Urban-Rural Humidity Differences

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  • 1 Department of Geography, University of Alberta, Edmonton, Canada
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Abstract

Urban and rural airport surface weather observations in a 13-year period of rapid city growth are used to document city effects on absolute and relative humidity in a dry climate at fairly high latitudes. The city is found to be dry at all hours (relative humidity) and dry by day but moist at night (absolute humidity) in all but winter months. Some but not all of the major features of the humidity differences conform to those found by Ackerman for Chicago. In winter, relative and absolute humidities are high in the city at all hours because of vertical mixing and combustion sources. Maximum differences in absolute humidity at night occur in March and August. The former is attributed primarily to urban snowmelt on occasions when rural temperatures are below freezing. The August peak occurs near sunrise and is attributed mainly to rural dewfall. The times of maximum cooling and maximum absolute humidity in the city on clear hights in summer are strongly dependent on wind speed. For this reason it is argued that interaction of advection processes and vertical flux divergence (radiative plus turbulent) seems to be essential for realistic simulation of urban cooling rates at night. Moisture differences appear not to play a crucial role in heat island development.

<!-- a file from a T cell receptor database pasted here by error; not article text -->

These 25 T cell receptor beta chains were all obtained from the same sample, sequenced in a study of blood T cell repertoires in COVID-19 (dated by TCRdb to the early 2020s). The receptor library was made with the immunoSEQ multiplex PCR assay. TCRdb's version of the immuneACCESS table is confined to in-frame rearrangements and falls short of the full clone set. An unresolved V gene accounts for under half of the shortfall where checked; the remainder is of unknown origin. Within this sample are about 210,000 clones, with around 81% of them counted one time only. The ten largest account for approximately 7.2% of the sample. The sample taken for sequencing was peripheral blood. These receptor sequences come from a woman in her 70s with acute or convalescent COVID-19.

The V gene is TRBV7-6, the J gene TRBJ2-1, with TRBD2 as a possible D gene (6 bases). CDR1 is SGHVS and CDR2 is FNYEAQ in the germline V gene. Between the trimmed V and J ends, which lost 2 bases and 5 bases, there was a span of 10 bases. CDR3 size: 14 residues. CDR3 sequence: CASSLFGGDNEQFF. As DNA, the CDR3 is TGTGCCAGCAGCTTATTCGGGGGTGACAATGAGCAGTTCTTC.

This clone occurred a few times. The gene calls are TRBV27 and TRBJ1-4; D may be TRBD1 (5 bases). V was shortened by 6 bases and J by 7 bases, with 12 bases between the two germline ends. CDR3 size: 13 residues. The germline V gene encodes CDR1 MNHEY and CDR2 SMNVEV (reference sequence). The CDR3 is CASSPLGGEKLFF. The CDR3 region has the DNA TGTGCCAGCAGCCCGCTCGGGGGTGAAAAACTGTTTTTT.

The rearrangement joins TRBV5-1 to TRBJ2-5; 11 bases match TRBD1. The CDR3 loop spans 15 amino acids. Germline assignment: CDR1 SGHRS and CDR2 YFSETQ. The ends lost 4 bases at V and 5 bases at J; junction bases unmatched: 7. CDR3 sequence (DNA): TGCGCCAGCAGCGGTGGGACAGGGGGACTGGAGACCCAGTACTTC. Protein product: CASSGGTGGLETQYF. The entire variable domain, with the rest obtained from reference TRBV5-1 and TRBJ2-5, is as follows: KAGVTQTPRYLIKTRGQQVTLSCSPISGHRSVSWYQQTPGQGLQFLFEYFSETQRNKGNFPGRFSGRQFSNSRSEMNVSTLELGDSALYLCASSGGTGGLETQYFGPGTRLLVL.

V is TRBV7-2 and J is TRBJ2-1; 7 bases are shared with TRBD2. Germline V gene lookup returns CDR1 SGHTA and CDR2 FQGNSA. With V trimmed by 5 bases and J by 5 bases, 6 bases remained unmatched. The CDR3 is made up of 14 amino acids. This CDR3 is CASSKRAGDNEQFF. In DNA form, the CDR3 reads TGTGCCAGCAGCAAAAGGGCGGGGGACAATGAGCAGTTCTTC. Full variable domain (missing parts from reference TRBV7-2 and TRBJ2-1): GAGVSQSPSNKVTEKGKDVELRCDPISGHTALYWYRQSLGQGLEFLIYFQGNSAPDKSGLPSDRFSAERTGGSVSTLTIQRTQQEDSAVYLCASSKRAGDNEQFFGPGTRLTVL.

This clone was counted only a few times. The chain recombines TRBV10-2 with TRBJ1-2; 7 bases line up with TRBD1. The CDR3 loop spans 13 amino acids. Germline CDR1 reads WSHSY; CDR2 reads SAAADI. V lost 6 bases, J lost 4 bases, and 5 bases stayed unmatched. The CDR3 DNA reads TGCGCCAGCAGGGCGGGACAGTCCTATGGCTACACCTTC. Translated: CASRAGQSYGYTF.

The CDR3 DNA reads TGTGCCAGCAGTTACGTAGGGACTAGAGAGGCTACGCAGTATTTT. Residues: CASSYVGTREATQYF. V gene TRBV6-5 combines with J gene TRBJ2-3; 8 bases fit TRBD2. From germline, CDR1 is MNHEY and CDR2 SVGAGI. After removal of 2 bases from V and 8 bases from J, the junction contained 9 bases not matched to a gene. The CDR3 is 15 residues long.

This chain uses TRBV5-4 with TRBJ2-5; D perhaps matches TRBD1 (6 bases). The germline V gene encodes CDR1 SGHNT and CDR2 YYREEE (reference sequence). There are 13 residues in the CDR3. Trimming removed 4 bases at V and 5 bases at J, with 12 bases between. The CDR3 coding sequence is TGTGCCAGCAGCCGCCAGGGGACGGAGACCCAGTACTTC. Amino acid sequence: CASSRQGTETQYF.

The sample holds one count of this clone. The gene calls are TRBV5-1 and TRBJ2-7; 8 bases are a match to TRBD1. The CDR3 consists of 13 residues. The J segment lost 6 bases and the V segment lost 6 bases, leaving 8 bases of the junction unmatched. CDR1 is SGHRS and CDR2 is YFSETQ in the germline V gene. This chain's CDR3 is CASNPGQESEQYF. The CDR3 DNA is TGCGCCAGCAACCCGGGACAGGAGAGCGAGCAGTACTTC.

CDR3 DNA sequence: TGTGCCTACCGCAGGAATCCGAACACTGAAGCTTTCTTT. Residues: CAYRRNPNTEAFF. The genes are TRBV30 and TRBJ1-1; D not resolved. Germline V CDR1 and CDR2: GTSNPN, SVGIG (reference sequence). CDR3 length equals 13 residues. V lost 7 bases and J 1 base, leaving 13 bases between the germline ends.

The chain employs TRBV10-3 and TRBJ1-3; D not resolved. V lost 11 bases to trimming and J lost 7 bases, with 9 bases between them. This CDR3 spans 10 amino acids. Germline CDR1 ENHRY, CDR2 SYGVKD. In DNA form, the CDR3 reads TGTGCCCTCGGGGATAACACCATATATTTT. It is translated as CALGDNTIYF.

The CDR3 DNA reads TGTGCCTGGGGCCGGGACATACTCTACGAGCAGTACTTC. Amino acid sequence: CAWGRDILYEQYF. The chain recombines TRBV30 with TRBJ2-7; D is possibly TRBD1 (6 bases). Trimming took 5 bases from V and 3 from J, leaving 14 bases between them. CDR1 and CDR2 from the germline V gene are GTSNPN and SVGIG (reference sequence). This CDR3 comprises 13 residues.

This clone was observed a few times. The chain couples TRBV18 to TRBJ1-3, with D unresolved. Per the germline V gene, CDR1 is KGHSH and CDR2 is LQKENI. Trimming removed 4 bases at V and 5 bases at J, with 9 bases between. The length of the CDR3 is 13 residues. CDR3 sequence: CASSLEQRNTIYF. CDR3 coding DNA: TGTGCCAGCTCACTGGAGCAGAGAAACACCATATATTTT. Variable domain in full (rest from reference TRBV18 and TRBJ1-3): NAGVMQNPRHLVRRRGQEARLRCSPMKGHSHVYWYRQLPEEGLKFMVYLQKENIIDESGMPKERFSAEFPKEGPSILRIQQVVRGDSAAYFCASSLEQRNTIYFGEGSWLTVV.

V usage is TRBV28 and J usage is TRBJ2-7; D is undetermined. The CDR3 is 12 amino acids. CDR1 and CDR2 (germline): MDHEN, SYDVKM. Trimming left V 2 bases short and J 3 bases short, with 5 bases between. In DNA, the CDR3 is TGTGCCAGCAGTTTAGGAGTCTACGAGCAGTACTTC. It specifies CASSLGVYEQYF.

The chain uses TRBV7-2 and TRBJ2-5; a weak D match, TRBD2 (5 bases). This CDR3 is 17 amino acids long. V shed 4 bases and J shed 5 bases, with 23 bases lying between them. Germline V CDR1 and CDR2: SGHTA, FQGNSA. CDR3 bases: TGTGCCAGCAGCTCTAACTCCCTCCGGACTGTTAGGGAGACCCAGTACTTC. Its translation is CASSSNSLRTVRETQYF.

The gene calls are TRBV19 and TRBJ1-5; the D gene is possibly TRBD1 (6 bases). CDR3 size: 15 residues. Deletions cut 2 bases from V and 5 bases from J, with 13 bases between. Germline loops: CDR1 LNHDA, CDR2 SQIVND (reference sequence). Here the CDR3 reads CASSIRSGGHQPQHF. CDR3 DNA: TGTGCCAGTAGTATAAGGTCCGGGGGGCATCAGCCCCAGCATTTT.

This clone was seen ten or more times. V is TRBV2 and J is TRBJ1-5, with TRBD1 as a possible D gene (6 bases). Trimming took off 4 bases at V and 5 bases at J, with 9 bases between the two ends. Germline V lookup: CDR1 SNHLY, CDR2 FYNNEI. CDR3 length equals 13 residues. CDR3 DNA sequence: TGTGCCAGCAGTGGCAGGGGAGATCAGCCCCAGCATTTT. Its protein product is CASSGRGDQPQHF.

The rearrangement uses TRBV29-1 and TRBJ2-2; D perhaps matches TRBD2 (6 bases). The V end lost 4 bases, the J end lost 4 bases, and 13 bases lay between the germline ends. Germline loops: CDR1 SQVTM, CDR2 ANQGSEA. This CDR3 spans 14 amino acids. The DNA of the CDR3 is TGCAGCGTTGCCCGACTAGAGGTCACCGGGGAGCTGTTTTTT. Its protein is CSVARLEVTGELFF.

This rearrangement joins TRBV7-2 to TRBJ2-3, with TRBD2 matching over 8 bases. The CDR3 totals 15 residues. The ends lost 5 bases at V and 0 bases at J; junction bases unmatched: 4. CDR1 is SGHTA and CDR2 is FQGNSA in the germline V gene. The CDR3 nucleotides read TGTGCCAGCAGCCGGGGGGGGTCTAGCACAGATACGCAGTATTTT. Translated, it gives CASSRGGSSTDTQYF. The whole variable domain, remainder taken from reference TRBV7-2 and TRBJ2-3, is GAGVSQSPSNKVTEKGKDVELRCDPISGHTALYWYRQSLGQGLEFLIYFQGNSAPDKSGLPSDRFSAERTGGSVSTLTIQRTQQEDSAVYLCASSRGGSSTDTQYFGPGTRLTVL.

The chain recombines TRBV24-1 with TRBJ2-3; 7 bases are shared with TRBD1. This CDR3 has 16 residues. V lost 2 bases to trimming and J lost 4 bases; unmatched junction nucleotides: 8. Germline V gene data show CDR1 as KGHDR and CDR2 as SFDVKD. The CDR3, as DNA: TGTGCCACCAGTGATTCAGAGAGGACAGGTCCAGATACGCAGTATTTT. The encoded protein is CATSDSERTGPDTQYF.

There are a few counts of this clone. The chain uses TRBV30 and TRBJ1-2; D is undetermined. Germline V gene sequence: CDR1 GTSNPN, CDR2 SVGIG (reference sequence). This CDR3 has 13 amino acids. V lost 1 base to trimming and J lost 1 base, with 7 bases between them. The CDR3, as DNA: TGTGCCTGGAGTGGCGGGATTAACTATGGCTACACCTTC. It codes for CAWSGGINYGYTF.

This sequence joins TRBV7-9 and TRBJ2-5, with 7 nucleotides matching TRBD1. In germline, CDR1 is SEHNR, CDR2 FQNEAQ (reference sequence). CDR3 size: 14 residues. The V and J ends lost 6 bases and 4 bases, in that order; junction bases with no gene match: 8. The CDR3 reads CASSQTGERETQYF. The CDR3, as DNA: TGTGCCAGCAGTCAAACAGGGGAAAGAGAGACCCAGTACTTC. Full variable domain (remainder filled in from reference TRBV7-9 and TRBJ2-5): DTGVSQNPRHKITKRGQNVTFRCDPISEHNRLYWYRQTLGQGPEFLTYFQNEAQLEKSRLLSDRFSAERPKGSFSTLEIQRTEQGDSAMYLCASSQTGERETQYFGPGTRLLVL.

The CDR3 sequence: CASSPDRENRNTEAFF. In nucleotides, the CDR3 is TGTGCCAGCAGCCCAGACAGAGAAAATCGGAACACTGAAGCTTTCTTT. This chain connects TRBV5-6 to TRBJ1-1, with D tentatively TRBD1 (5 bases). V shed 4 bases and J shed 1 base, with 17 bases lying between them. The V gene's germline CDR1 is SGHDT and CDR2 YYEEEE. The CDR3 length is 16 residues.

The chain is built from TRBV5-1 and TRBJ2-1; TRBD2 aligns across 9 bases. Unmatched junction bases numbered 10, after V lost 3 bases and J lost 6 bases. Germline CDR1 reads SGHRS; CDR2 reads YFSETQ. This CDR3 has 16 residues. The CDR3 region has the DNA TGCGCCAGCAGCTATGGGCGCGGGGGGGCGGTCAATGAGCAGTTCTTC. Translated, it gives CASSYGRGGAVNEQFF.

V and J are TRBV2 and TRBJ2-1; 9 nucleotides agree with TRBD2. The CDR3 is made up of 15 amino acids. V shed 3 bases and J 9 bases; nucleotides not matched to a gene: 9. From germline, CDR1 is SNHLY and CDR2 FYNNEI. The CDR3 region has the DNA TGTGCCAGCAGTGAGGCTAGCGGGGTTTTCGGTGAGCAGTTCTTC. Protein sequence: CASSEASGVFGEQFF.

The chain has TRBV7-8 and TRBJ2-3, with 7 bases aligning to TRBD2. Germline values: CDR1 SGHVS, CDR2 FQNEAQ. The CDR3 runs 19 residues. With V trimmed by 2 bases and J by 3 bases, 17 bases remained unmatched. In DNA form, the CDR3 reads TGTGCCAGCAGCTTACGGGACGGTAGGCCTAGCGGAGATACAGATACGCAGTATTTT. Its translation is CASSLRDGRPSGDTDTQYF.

Abstract

Urban and rural airport surface weather observations in a 13-year period of rapid city growth are used to document city effects on absolute and relative humidity in a dry climate at fairly high latitudes. The city is found to be dry at all hours (relative humidity) and dry by day but moist at night (absolute humidity) in all but winter months. Some but not all of the major features of the humidity differences conform to those found by Ackerman for Chicago. In winter, relative and absolute humidities are high in the city at all hours because of vertical mixing and combustion sources. Maximum differences in absolute humidity at night occur in March and August. The former is attributed primarily to urban snowmelt on occasions when rural temperatures are below freezing. The August peak occurs near sunrise and is attributed mainly to rural dewfall. The times of maximum cooling and maximum absolute humidity in the city on clear hights in summer are strongly dependent on wind speed. For this reason it is argued that interaction of advection processes and vertical flux divergence (radiative plus turbulent) seems to be essential for realistic simulation of urban cooling rates at night. Moisture differences appear not to play a crucial role in heat island development.

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